Overcoming our sinful nature that is so often in opposition to the truth of God’s Word is an ongoing process. It often takes a very long time to clear out the ingrained perspectives that we have. Besides our natural, inborn tendencies, being immersed in this world has also influenced us with attitudes that we need to bring into alignment with Jesus’ mind and heart. This is part of “bringing into captivity every thought to the obedience of Christ.”2

I think we can all recall times when our words were judged wrongly or unfairly by others, or our actions were misinterpreted and our sincere efforts were rejected out of suspicion or preconceived attitudes. It hurts. It can be very discouraging. Or we can remember when something we did or said was just an awkward or clumsy attempt to be understood or loved or acknowledged, yet others judged us as intentionally trying to hurt them or someone else. So if we know how that feels, perhaps we need to look at others and realize that they could be feeling the same way, and if so, we have an opportunity to help alleviate their pain.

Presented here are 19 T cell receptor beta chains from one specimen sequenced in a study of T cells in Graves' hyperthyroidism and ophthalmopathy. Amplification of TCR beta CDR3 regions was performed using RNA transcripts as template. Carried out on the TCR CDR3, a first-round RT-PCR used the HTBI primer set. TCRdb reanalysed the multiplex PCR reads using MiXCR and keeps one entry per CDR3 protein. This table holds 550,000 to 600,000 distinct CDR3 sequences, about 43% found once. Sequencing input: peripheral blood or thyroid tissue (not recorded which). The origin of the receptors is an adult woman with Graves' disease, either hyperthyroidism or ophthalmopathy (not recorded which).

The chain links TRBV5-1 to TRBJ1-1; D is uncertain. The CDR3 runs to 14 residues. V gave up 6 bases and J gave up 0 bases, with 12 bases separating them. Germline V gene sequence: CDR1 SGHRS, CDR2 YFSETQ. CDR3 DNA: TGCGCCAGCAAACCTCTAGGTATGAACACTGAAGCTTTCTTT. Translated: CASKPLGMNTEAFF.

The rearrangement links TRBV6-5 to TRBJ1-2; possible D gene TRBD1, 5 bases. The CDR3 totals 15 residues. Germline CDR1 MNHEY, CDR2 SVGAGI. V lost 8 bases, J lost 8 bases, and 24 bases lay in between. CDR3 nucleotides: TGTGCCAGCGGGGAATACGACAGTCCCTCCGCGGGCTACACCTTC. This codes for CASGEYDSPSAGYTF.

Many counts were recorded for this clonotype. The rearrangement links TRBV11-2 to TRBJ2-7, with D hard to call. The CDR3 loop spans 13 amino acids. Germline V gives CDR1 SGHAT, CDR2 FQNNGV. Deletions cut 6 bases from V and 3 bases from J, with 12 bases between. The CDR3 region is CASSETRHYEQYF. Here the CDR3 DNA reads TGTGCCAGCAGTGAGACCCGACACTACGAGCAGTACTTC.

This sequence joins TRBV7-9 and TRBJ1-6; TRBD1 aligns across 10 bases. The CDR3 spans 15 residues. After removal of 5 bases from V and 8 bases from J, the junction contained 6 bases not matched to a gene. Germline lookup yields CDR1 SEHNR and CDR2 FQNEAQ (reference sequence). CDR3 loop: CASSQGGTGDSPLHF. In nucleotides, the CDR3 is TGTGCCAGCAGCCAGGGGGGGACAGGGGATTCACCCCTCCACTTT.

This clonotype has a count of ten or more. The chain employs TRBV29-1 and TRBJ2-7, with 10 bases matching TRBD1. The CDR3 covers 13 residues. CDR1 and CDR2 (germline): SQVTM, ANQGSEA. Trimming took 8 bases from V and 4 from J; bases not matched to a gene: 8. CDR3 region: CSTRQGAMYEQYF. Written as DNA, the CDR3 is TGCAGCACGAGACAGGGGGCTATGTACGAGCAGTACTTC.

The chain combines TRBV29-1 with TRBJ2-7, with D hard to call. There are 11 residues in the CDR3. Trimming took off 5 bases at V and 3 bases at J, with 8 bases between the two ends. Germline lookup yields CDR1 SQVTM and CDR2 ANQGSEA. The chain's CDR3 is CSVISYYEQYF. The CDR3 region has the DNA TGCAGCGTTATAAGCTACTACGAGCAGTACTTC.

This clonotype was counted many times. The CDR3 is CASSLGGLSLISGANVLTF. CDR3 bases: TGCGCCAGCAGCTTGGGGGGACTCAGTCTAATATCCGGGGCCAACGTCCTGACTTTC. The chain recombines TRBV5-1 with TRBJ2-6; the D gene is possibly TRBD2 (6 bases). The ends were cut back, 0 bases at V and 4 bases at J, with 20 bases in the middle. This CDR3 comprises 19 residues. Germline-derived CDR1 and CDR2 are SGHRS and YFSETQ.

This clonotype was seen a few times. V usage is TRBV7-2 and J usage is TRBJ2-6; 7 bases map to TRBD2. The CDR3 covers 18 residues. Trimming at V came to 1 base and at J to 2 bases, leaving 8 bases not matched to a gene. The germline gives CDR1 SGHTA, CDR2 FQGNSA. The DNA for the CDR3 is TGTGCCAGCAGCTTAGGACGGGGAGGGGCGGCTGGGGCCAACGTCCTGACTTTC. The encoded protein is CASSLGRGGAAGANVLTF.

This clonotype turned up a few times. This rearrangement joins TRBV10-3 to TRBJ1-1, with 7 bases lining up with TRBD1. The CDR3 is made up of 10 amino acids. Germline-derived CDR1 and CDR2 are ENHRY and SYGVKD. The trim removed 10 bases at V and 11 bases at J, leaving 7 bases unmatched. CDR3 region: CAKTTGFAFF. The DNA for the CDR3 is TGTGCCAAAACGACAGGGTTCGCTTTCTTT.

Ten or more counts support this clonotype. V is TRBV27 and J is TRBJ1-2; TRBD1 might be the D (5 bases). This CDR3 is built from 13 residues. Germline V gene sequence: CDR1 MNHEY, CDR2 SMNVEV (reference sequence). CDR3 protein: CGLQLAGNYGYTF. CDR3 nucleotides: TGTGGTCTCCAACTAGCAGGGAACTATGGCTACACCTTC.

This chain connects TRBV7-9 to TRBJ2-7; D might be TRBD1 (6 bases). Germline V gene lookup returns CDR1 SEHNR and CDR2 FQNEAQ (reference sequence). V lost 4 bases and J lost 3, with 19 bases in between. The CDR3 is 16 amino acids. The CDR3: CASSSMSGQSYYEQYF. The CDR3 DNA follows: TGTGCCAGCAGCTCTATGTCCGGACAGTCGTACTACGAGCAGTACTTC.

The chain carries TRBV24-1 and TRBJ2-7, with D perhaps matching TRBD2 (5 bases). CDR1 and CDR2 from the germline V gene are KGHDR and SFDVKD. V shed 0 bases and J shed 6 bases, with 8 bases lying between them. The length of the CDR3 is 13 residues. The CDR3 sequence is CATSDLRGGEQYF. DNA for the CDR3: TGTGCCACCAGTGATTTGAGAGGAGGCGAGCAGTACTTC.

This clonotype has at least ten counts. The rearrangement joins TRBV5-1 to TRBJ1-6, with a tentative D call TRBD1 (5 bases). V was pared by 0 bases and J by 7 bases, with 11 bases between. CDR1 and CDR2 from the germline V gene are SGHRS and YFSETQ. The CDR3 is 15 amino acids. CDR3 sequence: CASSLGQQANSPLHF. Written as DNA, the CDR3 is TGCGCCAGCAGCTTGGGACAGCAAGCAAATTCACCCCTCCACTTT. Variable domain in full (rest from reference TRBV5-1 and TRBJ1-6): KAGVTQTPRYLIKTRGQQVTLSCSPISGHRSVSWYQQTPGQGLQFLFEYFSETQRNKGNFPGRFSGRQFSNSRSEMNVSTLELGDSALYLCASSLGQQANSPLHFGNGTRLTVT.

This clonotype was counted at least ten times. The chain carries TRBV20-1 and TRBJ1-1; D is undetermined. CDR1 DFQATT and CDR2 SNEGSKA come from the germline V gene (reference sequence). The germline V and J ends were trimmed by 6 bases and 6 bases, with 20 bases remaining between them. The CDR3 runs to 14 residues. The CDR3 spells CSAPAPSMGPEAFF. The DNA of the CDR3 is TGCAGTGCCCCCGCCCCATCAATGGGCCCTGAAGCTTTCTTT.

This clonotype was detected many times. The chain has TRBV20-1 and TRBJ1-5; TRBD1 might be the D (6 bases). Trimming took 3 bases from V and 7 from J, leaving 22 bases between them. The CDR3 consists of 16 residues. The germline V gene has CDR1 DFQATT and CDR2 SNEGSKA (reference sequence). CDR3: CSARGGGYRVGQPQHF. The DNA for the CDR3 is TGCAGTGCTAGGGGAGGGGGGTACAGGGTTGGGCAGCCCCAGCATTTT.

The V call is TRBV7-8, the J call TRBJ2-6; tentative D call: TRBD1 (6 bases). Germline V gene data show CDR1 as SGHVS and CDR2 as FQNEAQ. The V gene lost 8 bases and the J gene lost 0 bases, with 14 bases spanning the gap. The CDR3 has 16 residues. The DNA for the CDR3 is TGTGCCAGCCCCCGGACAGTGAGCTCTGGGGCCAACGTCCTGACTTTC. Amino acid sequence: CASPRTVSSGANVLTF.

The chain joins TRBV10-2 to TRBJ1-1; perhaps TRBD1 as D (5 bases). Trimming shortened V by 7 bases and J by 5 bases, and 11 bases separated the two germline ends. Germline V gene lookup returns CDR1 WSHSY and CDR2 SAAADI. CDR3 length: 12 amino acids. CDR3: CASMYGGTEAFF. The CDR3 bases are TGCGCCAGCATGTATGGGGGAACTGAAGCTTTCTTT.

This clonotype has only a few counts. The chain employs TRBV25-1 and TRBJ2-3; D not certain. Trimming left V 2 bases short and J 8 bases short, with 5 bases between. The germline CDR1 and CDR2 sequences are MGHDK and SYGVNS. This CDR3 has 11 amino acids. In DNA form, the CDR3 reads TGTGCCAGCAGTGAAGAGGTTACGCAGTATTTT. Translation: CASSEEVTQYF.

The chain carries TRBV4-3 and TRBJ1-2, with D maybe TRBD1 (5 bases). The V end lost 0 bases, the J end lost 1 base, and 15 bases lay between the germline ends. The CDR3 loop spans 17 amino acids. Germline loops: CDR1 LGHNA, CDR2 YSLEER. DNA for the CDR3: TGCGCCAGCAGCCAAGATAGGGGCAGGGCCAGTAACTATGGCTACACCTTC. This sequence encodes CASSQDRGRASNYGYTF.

Whether the person we are criticizing is right or wrong, we are wrong to allow a critical spirit to influence us. I’ve been guilty of making snap judgments about people, and often those judgments turned out to be wrong.

So I started going on the attack to change this negative habit into a positive one of asking for the Lord’s mind on the situation. He’s been faithful to check me when I fall back into my natural thinking. He reminds me to play a sort of game, if you will, of thinking about possible scenarios or reasons why what looks negative to me might actually be a cry for help from someone. Perhaps with the Lord’s guidance I might be able to meet that need in some way. The help I can offer may sometimes be primarily through prayer, but that doesn’t make it any less powerful.

Picture a poor mother yelling impatiently at her children. It’s easy to see that and label her as “a bad mother.” But what if she is actually a very dedicated, loving mother, but has a terrible headache? Her three kids are fighting amongst themselves, and she just sort of loses her temper, not because she is mean or cruel, but because she’s been up half the night with the baby, and she doesn’t know what to do other than to raise her voice to be heard over their bickering.